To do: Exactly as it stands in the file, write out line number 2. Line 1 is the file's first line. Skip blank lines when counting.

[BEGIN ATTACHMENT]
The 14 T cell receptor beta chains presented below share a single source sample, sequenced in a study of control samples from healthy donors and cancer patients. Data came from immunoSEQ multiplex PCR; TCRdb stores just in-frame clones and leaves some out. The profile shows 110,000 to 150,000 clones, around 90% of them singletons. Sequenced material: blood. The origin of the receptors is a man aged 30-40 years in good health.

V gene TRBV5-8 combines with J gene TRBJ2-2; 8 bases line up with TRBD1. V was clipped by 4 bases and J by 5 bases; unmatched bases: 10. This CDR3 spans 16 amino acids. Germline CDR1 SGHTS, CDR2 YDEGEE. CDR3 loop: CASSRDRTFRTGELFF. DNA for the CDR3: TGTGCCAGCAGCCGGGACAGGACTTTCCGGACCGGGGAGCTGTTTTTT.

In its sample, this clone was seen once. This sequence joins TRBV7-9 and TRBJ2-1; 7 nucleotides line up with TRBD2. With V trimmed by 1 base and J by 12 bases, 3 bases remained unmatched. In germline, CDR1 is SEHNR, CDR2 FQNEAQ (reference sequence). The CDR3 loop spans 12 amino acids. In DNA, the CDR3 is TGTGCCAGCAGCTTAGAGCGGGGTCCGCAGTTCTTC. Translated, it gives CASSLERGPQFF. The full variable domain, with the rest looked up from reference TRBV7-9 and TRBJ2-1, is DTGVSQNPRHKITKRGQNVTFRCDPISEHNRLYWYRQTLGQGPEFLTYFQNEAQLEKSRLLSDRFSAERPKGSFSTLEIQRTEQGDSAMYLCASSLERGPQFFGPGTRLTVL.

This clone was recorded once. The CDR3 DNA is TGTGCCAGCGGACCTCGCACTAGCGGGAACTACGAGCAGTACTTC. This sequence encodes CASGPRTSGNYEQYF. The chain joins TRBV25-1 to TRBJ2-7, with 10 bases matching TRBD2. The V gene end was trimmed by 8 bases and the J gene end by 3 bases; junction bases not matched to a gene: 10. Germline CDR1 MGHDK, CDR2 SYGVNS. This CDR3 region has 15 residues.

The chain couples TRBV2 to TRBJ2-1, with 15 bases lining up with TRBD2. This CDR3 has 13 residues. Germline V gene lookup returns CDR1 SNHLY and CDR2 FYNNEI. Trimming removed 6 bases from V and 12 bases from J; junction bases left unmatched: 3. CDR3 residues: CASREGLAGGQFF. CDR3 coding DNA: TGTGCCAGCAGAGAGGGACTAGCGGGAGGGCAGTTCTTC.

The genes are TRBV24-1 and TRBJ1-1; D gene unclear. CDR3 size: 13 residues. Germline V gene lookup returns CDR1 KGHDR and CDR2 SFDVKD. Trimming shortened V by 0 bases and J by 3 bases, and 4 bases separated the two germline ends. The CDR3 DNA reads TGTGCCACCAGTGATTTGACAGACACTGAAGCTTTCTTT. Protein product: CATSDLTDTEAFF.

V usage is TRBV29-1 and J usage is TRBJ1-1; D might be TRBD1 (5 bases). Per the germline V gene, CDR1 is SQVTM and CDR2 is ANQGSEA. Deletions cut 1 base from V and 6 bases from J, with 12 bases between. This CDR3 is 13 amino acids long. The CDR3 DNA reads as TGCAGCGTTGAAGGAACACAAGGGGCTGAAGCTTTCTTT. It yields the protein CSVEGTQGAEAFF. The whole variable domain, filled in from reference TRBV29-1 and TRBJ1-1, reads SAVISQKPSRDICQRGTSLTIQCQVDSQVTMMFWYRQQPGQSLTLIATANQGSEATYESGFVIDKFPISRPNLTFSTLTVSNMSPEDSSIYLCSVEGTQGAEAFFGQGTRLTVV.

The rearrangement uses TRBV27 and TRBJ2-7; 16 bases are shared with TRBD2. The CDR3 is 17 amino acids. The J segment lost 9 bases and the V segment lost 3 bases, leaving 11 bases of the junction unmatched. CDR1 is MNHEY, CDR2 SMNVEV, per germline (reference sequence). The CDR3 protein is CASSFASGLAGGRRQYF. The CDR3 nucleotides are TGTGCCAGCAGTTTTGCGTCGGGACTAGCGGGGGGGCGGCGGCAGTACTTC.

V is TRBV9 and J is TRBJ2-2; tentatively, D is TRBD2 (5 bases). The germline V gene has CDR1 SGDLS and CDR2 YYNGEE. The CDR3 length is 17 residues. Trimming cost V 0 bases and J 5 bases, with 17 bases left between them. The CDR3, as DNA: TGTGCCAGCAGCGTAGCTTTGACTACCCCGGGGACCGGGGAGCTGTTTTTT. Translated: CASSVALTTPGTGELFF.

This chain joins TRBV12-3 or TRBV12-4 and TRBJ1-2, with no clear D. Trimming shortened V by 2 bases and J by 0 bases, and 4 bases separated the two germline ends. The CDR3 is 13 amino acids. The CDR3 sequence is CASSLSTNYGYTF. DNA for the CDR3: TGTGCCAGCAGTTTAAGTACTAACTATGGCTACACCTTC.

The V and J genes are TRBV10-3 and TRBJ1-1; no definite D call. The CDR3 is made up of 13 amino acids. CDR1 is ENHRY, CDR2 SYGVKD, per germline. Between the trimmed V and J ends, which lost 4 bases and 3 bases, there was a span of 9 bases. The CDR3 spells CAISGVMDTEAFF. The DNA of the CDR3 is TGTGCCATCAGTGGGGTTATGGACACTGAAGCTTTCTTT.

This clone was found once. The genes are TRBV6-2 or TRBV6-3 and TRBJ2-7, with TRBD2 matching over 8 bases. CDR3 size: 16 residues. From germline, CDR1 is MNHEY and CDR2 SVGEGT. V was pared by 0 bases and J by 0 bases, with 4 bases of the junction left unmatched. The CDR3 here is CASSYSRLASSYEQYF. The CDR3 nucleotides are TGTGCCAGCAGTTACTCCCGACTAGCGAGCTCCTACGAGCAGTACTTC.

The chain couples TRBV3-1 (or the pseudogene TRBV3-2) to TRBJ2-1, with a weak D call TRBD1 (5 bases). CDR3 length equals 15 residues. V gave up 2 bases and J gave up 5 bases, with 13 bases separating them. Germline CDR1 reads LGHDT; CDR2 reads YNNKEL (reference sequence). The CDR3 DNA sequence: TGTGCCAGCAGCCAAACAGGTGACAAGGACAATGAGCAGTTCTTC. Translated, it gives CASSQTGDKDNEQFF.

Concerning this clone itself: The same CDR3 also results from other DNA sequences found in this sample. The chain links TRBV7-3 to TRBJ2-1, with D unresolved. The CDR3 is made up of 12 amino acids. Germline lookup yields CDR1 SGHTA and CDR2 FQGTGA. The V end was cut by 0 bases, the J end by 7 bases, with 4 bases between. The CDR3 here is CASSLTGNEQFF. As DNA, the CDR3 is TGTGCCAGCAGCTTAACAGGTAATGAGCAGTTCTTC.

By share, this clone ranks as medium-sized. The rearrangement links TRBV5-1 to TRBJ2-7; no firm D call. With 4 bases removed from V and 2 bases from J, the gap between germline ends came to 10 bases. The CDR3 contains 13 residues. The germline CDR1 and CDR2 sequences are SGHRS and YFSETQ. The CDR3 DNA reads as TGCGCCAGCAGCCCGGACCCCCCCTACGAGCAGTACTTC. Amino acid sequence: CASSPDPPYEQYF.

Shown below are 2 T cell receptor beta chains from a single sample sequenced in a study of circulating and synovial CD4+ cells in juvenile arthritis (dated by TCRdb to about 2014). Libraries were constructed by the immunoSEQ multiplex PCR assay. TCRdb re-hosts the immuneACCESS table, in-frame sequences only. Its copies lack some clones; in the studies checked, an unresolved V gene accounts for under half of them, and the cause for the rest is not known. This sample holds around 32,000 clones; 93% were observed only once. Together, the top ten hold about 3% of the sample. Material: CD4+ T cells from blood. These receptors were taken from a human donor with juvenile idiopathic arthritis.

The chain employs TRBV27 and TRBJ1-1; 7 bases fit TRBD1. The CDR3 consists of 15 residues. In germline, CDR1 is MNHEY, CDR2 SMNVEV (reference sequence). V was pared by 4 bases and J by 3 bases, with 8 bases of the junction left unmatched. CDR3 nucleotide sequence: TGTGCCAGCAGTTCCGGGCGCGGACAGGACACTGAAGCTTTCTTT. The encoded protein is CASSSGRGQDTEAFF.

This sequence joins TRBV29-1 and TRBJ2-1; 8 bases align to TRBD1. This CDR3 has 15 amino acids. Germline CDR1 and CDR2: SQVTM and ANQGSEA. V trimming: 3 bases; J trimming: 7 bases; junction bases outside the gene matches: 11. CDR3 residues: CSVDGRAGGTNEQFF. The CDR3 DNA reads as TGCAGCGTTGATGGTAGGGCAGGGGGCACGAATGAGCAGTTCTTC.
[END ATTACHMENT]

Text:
V gene TRBV5-8 combines with J gene TRBJ2-2; 8 bases line up with TRBD1. V was clipped by 4 bases and J by 5 bases; unmatched bases: 10. This CDR3 spans 16 amino acids. Germline CDR1 SGHTS, CDR2 YDEGEE. CDR3 loop: CASSRDRTFRTGELFF. DNA for the CDR3: TGTGCCAGCAGCCGGGACAGGACTTTCCGGACCGGGGAGCTGTTTTTT.